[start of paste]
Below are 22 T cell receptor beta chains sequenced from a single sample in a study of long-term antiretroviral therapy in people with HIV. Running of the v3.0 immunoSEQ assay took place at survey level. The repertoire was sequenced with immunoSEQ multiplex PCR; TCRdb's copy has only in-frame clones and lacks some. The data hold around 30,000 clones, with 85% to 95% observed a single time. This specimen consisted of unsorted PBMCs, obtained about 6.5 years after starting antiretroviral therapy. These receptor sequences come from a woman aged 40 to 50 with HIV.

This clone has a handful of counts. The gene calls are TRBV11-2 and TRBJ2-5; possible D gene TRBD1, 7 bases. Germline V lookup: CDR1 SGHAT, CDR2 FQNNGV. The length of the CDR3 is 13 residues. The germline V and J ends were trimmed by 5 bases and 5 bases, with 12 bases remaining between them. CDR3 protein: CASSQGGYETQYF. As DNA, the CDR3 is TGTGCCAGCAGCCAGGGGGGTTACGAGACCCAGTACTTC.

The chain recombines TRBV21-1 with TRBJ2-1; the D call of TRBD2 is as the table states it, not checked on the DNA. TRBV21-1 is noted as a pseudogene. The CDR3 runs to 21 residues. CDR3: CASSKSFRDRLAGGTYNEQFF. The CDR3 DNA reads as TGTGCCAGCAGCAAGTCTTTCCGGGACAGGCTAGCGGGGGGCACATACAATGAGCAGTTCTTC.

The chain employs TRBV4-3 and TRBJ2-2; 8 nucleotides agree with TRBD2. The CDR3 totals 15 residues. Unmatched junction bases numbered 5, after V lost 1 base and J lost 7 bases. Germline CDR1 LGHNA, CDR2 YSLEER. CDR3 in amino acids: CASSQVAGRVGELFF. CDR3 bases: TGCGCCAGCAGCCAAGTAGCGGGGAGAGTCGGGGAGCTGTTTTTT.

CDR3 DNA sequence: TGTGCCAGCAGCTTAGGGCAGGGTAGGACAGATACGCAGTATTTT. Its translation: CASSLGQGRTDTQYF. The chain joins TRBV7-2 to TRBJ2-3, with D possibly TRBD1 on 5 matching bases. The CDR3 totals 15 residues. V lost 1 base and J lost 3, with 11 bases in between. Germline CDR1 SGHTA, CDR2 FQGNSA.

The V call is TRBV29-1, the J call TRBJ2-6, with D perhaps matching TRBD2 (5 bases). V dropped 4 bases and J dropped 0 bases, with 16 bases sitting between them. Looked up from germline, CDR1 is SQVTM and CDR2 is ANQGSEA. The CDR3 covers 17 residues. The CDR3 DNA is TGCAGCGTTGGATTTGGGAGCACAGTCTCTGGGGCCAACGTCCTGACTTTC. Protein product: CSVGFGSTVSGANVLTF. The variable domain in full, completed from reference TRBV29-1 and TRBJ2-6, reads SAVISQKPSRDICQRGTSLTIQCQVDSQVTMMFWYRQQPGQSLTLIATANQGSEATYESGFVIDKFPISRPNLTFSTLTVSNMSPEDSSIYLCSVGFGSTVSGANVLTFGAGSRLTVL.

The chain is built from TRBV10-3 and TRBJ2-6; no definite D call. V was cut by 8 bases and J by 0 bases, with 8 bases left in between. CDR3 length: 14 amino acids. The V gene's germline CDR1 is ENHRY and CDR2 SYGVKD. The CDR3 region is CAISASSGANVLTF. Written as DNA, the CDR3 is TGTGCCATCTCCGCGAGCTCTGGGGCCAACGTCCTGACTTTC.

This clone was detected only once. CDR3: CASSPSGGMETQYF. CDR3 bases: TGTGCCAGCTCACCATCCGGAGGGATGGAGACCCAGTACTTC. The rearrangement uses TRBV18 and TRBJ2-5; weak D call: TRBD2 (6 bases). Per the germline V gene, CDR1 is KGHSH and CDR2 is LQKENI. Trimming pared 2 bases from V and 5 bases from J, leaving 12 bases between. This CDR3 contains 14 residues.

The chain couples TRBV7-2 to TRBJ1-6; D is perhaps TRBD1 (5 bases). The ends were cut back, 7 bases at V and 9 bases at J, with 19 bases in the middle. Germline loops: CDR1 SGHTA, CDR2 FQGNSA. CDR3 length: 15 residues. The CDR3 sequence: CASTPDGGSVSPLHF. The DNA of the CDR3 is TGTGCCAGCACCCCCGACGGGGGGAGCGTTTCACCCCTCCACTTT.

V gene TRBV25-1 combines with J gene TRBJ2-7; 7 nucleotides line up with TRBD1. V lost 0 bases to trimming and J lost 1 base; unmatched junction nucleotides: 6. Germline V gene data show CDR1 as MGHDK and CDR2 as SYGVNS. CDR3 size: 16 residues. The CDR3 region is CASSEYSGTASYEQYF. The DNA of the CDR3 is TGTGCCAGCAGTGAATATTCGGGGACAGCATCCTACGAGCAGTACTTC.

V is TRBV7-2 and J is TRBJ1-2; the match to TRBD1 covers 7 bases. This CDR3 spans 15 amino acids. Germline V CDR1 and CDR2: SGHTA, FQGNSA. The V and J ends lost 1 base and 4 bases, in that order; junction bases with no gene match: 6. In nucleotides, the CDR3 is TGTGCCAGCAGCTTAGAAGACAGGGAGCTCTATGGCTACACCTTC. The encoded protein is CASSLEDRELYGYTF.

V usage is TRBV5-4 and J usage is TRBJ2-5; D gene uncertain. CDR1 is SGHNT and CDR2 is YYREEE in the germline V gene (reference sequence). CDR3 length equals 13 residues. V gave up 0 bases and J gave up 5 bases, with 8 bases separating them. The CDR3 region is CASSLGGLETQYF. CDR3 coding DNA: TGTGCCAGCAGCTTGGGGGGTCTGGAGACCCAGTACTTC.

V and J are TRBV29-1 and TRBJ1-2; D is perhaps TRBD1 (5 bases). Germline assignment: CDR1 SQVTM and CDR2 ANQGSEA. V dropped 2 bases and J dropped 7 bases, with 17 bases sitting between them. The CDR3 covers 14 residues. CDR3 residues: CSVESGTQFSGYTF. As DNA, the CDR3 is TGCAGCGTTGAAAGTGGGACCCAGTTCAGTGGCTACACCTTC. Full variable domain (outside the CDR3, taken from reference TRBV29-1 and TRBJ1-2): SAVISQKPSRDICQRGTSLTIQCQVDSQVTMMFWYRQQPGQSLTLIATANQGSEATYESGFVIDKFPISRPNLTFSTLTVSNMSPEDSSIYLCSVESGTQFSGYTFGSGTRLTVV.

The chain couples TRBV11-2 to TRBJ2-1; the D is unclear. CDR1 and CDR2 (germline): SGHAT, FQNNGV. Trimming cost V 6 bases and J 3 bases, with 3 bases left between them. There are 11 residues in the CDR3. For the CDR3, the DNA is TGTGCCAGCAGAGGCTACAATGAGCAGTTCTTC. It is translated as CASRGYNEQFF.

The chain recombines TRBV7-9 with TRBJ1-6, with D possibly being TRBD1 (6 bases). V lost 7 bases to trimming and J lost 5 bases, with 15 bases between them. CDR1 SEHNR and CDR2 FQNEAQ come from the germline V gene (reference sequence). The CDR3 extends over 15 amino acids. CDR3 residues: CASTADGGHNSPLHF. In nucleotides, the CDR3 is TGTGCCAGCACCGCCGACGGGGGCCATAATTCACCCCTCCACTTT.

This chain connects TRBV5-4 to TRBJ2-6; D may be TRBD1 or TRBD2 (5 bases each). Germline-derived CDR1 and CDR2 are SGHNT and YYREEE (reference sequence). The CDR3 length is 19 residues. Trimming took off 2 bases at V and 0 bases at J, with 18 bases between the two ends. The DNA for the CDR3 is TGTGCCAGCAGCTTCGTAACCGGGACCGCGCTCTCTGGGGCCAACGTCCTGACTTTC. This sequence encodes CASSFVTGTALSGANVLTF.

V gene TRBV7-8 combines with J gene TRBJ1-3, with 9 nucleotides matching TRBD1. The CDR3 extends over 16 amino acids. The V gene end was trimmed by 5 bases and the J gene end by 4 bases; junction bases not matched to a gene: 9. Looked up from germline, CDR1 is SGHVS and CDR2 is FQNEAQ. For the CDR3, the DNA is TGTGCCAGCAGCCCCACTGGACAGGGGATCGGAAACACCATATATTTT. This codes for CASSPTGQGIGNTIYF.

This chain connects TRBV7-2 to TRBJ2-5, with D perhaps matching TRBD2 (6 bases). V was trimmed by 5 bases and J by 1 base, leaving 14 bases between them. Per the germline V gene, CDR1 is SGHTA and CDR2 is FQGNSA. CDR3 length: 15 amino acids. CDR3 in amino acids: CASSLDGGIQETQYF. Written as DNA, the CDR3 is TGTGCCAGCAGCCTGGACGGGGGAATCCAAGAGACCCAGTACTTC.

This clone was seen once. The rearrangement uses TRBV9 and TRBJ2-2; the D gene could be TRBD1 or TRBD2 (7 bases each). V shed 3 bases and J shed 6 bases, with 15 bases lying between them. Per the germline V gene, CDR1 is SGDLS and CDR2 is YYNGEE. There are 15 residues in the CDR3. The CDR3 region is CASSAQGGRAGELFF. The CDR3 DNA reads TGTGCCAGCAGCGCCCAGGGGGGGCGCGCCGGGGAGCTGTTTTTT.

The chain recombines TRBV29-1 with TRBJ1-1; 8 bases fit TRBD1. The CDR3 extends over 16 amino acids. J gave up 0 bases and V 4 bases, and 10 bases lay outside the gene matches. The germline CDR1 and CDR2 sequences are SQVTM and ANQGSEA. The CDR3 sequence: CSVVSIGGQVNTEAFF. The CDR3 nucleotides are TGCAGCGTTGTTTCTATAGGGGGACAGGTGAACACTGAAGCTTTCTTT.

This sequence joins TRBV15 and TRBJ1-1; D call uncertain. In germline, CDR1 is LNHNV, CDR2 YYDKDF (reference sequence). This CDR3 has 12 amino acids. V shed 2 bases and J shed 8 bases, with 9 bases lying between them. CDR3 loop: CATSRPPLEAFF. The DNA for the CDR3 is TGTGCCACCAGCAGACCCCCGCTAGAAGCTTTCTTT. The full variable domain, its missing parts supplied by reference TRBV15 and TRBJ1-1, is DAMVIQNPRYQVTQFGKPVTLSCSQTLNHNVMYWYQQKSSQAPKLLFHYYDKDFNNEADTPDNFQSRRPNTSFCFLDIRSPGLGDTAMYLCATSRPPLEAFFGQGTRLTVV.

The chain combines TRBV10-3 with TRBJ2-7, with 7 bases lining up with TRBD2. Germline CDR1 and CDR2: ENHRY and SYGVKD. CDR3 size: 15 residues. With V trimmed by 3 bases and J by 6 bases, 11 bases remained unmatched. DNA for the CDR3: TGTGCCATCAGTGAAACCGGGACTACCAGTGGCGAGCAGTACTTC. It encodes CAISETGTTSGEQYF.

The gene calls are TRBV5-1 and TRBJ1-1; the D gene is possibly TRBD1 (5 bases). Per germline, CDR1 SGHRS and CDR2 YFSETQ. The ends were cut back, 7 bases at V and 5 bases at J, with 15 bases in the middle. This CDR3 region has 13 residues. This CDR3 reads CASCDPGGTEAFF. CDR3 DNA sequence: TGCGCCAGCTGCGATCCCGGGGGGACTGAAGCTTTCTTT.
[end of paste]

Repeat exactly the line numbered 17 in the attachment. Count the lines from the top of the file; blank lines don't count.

V gene TRBV7-8 combines with J gene TRBJ1-3, with 9 nucleotides matching TRBD1. The CDR3 extends over 16 amino acids. The V gene end was trimmed by 5 bases and the J gene end by 4 bases; junction bases not matched to a gene: 9. Looked up from germline, CDR1 is SGHVS and CDR2 is FQNEAQ. For the CDR3, the DNA is TGTGCCAGCAGCCCCACTGGACAGGGGATCGGAAACACCATATATTTT. This codes for CASSPTGQGIGNTIYF.